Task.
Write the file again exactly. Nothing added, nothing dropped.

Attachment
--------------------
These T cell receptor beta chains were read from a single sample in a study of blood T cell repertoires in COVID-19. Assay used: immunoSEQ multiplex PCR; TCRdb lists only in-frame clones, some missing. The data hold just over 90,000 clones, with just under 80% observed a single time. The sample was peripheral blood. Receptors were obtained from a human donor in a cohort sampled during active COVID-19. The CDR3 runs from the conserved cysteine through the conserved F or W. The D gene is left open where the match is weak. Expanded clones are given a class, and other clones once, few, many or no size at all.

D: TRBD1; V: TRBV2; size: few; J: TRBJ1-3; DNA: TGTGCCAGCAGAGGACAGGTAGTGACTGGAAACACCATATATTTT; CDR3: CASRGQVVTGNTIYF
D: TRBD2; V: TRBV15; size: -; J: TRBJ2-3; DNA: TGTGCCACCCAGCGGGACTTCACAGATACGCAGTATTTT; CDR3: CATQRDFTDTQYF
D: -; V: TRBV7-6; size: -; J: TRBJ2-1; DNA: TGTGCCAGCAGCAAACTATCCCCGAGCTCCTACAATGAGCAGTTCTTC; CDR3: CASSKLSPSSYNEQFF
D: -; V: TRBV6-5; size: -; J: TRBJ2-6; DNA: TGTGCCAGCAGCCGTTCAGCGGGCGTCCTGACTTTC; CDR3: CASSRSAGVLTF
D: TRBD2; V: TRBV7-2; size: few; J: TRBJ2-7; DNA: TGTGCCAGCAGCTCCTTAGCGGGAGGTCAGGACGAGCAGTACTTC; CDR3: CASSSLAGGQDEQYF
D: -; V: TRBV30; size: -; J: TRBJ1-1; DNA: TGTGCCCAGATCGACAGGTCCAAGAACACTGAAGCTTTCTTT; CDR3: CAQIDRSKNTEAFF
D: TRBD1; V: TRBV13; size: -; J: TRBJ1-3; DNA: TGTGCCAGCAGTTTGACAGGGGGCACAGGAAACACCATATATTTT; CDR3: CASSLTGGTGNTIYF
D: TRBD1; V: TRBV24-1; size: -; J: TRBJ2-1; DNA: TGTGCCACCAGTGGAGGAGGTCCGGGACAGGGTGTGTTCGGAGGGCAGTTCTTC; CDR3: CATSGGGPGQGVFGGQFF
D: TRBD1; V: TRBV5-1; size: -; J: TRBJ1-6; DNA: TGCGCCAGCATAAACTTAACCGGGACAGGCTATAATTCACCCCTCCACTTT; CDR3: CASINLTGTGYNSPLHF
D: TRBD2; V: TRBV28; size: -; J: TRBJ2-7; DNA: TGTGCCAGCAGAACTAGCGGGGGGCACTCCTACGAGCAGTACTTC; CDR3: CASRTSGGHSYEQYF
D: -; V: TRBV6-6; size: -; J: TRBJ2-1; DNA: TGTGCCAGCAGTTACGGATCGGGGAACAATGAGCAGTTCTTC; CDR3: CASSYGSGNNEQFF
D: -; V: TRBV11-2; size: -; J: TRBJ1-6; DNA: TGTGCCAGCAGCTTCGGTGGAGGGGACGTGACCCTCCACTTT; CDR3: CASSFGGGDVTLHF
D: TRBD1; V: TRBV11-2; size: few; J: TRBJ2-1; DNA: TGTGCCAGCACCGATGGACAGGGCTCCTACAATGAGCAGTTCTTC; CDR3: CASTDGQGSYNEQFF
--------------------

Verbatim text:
These T cell receptor beta chains were read from a single sample in a study of blood T cell repertoires in COVID-19. Assay used: immunoSEQ multiplex PCR; TCRdb lists only in-frame clones, some missing. The data hold just over 90,000 clones, with just under 80% observed a single time. The sample was peripheral blood. Receptors were obtained from a human donor in a cohort sampled during active COVID-19. The CDR3 runs from the conserved cysteine through the conserved F or W. The D gene is left open where the match is weak. Expanded clones are given a class, and other clones once, few, many or no size at all.

D: TRBD1; V: TRBV2; size: few; J: TRBJ1-3; DNA: TGTGCCAGCAGAGGACAGGTAGTGACTGGAAACACCATATATTTT; CDR3: CASRGQVVTGNTIYF
D: TRBD2; V: TRBV15; size: -; J: TRBJ2-3; DNA: TGTGCCACCCAGCGGGACTTCACAGATACGCAGTATTTT; CDR3: CATQRDFTDTQYF
D: -; V: TRBV7-6; size: -; J: TRBJ2-1; DNA: TGTGCCAGCAGCAAACTATCCCCGAGCTCCTACAATGAGCAGTTCTTC; CDR3: CASSKLSPSSYNEQFF
D: -; V: TRBV6-5; size: -; J: TRBJ2-6; DNA: TGTGCCAGCAGCCGTTCAGCGGGCGTCCTGACTTTC; CDR3: CASSRSAGVLTF
D: TRBD2; V: TRBV7-2; size: few; J: TRBJ2-7; DNA: TGTGCCAGCAGCTCCTTAGCGGGAGGTCAGGACGAGCAGTACTTC; CDR3: CASSSLAGGQDEQYF
D: -; V: TRBV30; size: -; J: TRBJ1-1; DNA: TGTGCCCAGATCGACAGGTCCAAGAACACTGAAGCTTTCTTT; CDR3: CAQIDRSKNTEAFF
D: TRBD1; V: TRBV13; size: -; J: TRBJ1-3; DNA: TGTGCCAGCAGTTTGACAGGGGGCACAGGAAACACCATATATTTT; CDR3: CASSLTGGTGNTIYF
D: TRBD1; V: TRBV24-1; size: -; J: TRBJ2-1; DNA: TGTGCCACCAGTGGAGGAGGTCCGGGACAGGGTGTGTTCGGAGGGCAGTTCTTC; CDR3: CATSGGGPGQGVFGGQFF
D: TRBD1; V: TRBV5-1; size: -; J: TRBJ1-6; DNA: TGCGCCAGCATAAACTTAACCGGGACAGGCTATAATTCACCCCTCCACTTT; CDR3: CASINLTGTGYNSPLHF
D: TRBD2; V: TRBV28; size: -; J: TRBJ2-7; DNA: TGTGCCAGCAGAACTAGCGGGGGGCACTCCTACGAGCAGTACTTC; CDR3: CASRTSGGHSYEQYF
D: -; V: TRBV6-6; size: -; J: TRBJ2-1; DNA: TGTGCCAGCAGTTACGGATCGGGGAACAATGAGCAGTTCTTC; CDR3: CASSYGSGNNEQFF
D: -; V: TRBV11-2; size: -; J: TRBJ1-6; DNA: TGTGCCAGCAGCTTCGGTGGAGGGGACGTGACCCTCCACTTT; CDR3: CASSFGGGDVTLHF
D: TRBD1; V: TRBV11-2; size: few; J: TRBJ2-1; DNA: TGTGCCAGCACCGATGGACAGGGCTCCTACAATGAGCAGTTCTTC; CDR3: CASTDGQGSYNEQFF